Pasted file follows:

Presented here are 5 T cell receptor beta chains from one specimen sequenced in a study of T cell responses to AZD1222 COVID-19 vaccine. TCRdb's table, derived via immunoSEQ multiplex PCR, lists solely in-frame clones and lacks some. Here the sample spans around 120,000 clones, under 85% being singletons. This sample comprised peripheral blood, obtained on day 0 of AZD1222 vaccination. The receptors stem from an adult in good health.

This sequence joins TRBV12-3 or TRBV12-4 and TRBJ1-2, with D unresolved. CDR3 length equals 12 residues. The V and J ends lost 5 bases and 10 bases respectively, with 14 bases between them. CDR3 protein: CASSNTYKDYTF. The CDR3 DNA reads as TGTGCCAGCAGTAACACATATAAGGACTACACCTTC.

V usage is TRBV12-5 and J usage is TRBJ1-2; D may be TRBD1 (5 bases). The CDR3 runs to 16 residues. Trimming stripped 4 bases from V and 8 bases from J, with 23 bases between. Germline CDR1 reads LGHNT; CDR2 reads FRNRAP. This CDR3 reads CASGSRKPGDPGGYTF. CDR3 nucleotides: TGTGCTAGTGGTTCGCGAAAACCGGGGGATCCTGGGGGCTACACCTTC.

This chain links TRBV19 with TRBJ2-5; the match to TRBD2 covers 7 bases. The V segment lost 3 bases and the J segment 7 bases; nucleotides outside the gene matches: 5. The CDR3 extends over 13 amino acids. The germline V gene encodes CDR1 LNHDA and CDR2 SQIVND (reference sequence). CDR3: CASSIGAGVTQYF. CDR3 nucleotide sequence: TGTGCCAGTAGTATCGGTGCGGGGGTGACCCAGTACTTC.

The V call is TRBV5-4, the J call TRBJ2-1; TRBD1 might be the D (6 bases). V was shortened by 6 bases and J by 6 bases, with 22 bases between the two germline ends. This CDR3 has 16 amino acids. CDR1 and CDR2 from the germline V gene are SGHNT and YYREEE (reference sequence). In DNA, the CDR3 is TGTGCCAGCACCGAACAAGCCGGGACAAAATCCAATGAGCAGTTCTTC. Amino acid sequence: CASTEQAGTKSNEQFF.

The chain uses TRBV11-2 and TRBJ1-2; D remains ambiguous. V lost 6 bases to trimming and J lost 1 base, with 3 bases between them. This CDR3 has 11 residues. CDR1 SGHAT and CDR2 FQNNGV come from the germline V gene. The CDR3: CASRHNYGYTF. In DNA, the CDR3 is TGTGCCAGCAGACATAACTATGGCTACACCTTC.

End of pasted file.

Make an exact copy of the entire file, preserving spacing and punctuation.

Presented here are 5 T cell receptor beta chains from one specimen sequenced in a study of T cell responses to AZD1222 COVID-19 vaccine. TCRdb's table, derived via immunoSEQ multiplex PCR, lists solely in-frame clones and lacks some. Here the sample spans around 120,000 clones, under 85% being singletons. This sample comprised peripheral blood, obtained on day 0 of AZD1222 vaccination. The receptors stem from an adult in good health.

This sequence joins TRBV12-3 or TRBV12-4 and TRBJ1-2, with D unresolved. CDR3 length equals 12 residues. The V and J ends lost 5 bases and 10 bases respectively, with 14 bases between them. CDR3 protein: CASSNTYKDYTF. The CDR3 DNA reads as TGTGCCAGCAGTAACACATATAAGGACTACACCTTC.

V usage is TRBV12-5 and J usage is TRBJ1-2; D may be TRBD1 (5 bases). The CDR3 runs to 16 residues. Trimming stripped 4 bases from V and 8 bases from J, with 23 bases between. Germline CDR1 reads LGHNT; CDR2 reads FRNRAP. This CDR3 reads CASGSRKPGDPGGYTF. CDR3 nucleotides: TGTGCTAGTGGTTCGCGAAAACCGGGGGATCCTGGGGGCTACACCTTC.

This chain links TRBV19 with TRBJ2-5; the match to TRBD2 covers 7 bases. The V segment lost 3 bases and the J segment 7 bases; nucleotides outside the gene matches: 5. The CDR3 extends over 13 amino acids. The germline V gene encodes CDR1 LNHDA and CDR2 SQIVND (reference sequence). CDR3: CASSIGAGVTQYF. CDR3 nucleotide sequence: TGTGCCAGTAGTATCGGTGCGGGGGTGACCCAGTACTTC.

The V call is TRBV5-4, the J call TRBJ2-1; TRBD1 might be the D (6 bases). V was shortened by 6 bases and J by 6 bases, with 22 bases between the two germline ends. This CDR3 has 16 amino acids. CDR1 and CDR2 from the germline V gene are SGHNT and YYREEE (reference sequence). In DNA, the CDR3 is TGTGCCAGCACCGAACAAGCCGGGACAAAATCCAATGAGCAGTTCTTC. Amino acid sequence: CASTEQAGTKSNEQFF.

The chain uses TRBV11-2 and TRBJ1-2; D remains ambiguous. V lost 6 bases to trimming and J lost 1 base, with 3 bases between them. This CDR3 has 11 residues. CDR1 SGHAT and CDR2 FQNNGV come from the germline V gene. The CDR3: CASRHNYGYTF. In DNA, the CDR3 is TGTGCCAGCAGACATAACTATGGCTACACCTTC.